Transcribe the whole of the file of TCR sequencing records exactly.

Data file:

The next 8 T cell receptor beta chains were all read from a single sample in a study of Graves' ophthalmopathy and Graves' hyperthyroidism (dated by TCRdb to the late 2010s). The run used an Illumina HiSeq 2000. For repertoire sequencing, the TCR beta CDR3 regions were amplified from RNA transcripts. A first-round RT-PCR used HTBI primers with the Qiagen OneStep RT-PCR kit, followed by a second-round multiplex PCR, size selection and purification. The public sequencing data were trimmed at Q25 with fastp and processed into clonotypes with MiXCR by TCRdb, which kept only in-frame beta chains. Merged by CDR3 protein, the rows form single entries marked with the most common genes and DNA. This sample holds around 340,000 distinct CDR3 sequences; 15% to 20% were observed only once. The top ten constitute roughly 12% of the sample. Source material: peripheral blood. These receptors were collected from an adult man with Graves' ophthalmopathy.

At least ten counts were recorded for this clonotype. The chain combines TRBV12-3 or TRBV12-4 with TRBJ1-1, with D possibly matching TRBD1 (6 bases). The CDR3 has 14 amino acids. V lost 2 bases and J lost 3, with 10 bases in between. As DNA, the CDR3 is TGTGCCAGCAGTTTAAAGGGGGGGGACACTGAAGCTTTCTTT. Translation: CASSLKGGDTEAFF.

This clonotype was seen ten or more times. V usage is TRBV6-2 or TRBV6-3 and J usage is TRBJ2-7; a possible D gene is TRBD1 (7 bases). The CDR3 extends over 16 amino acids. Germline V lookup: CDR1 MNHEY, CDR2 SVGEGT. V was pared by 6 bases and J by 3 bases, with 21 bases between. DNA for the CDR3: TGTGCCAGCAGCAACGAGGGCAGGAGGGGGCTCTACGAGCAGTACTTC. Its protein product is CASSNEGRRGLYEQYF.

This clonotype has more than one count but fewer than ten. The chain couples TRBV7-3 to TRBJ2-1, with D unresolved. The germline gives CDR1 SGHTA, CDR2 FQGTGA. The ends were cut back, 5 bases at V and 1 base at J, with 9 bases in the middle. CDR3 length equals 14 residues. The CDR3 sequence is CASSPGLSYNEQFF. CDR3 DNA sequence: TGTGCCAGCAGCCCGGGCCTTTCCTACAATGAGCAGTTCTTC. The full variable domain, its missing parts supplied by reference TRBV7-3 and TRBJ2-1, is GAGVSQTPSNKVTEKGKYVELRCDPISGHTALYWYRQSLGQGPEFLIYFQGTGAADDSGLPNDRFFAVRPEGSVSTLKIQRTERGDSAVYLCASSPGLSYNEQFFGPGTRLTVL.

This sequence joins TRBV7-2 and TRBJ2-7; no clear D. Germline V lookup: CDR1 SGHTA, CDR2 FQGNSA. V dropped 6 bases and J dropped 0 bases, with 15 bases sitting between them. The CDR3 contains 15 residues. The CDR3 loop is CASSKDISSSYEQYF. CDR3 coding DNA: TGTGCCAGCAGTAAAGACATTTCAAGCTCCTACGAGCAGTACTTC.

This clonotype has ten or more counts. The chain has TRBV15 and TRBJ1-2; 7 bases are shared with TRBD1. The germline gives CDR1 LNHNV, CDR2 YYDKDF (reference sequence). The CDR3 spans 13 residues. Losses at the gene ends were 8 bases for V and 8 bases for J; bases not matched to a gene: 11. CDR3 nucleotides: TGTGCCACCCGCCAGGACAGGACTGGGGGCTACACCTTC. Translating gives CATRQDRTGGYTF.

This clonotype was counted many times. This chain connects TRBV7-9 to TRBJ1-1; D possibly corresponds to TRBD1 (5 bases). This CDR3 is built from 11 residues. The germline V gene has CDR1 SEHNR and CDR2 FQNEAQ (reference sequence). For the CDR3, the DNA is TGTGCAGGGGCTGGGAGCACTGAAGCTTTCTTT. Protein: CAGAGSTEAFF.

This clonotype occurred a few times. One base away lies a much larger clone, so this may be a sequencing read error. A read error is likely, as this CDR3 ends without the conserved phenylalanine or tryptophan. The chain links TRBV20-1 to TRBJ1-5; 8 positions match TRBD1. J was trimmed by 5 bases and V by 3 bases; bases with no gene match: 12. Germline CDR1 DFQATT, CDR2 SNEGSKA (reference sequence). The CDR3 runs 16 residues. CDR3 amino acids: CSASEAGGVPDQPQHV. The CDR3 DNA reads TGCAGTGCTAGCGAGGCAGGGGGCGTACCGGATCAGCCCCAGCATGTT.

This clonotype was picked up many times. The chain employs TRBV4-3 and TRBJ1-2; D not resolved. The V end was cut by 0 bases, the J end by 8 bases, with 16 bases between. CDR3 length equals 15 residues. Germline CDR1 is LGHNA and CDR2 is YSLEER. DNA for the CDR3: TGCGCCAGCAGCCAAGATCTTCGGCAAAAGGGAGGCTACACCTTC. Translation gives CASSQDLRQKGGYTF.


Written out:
The next 8 T cell receptor beta chains were all read from a single sample in a study of Graves' ophthalmopathy and Graves' hyperthyroidism (dated by TCRdb to the late 2010s). The run used an Illumina HiSeq 2000. For repertoire sequencing, the TCR beta CDR3 regions were amplified from RNA transcripts. A first-round RT-PCR used HTBI primers with the Qiagen OneStep RT-PCR kit, followed by a second-round multiplex PCR, size selection and purification. The public sequencing data were trimmed at Q25 with fastp and processed into clonotypes with MiXCR by TCRdb, which kept only in-frame beta chains. Merged by CDR3 protein, the rows form single entries marked with the most common genes and DNA. This sample holds around 340,000 distinct CDR3 sequences; 15% to 20% were observed only once. The top ten constitute roughly 12% of the sample. Source material: peripheral blood. These receptors were collected from an adult man with Graves' ophthalmopathy.

At least ten counts were recorded for this clonotype. The chain combines TRBV12-3 or TRBV12-4 with TRBJ1-1, with D possibly matching TRBD1 (6 bases). The CDR3 has 14 amino acids. V lost 2 bases and J lost 3, with 10 bases in between. As DNA, the CDR3 is TGTGCCAGCAGTTTAAAGGGGGGGGACACTGAAGCTTTCTTT. Translation: CASSLKGGDTEAFF.

This clonotype was seen ten or more times. V usage is TRBV6-2 or TRBV6-3 and J usage is TRBJ2-7; a possible D gene is TRBD1 (7 bases). The CDR3 extends over 16 amino acids. Germline V lookup: CDR1 MNHEY, CDR2 SVGEGT. V was pared by 6 bases and J by 3 bases, with 21 bases between. DNA for the CDR3: TGTGCCAGCAGCAACGAGGGCAGGAGGGGGCTCTACGAGCAGTACTTC. Its protein product is CASSNEGRRGLYEQYF.

This clonotype has more than one count but fewer than ten. The chain couples TRBV7-3 to TRBJ2-1, with D unresolved. The germline gives CDR1 SGHTA, CDR2 FQGTGA. The ends were cut back, 5 bases at V and 1 base at J, with 9 bases in the middle. CDR3 length equals 14 residues. The CDR3 sequence is CASSPGLSYNEQFF. CDR3 DNA sequence: TGTGCCAGCAGCCCGGGCCTTTCCTACAATGAGCAGTTCTTC. The full variable domain, its missing parts supplied by reference TRBV7-3 and TRBJ2-1, is GAGVSQTPSNKVTEKGKYVELRCDPISGHTALYWYRQSLGQGPEFLIYFQGTGAADDSGLPNDRFFAVRPEGSVSTLKIQRTERGDSAVYLCASSPGLSYNEQFFGPGTRLTVL.

This sequence joins TRBV7-2 and TRBJ2-7; no clear D. Germline V lookup: CDR1 SGHTA, CDR2 FQGNSA. V dropped 6 bases and J dropped 0 bases, with 15 bases sitting between them. The CDR3 contains 15 residues. The CDR3 loop is CASSKDISSSYEQYF. CDR3 coding DNA: TGTGCCAGCAGTAAAGACATTTCAAGCTCCTACGAGCAGTACTTC.

This clonotype has ten or more counts. The chain has TRBV15 and TRBJ1-2; 7 bases are shared with TRBD1. The germline gives CDR1 LNHNV, CDR2 YYDKDF (reference sequence). The CDR3 spans 13 residues. Losses at the gene ends were 8 bases for V and 8 bases for J; bases not matched to a gene: 11. CDR3 nucleotides: TGTGCCACCCGCCAGGACAGGACTGGGGGCTACACCTTC. Translating gives CATRQDRTGGYTF.

This clonotype was counted many times. This chain connects TRBV7-9 to TRBJ1-1; D possibly corresponds to TRBD1 (5 bases). This CDR3 is built from 11 residues. The germline V gene has CDR1 SEHNR and CDR2 FQNEAQ (reference sequence). For the CDR3, the DNA is TGTGCAGGGGCTGGGAGCACTGAAGCTTTCTTT. Protein: CAGAGSTEAFF.

This clonotype occurred a few times. One base away lies a much larger clone, so this may be a sequencing read error. A read error is likely, as this CDR3 ends without the conserved phenylalanine or tryptophan. The chain links TRBV20-1 to TRBJ1-5; 8 positions match TRBD1. J was trimmed by 5 bases and V by 3 bases; bases with no gene match: 12. Germline CDR1 DFQATT, CDR2 SNEGSKA (reference sequence). The CDR3 runs 16 residues. CDR3 amino acids: CSASEAGGVPDQPQHV. The CDR3 DNA reads TGCAGTGCTAGCGAGGCAGGGGGCGTACCGGATCAGCCCCAGCATGTT.

This clonotype was picked up many times. The chain employs TRBV4-3 and TRBJ1-2; D not resolved. The V end was cut by 0 bases, the J end by 8 bases, with 16 bases between. CDR3 length equals 15 residues. Germline CDR1 is LGHNA and CDR2 is YSLEER. DNA for the CDR3: TGCGCCAGCAGCCAAGATCTTCGGCAAAAGGGAGGCTACACCTTC. Translation gives CASSQDLRQKGGYTF.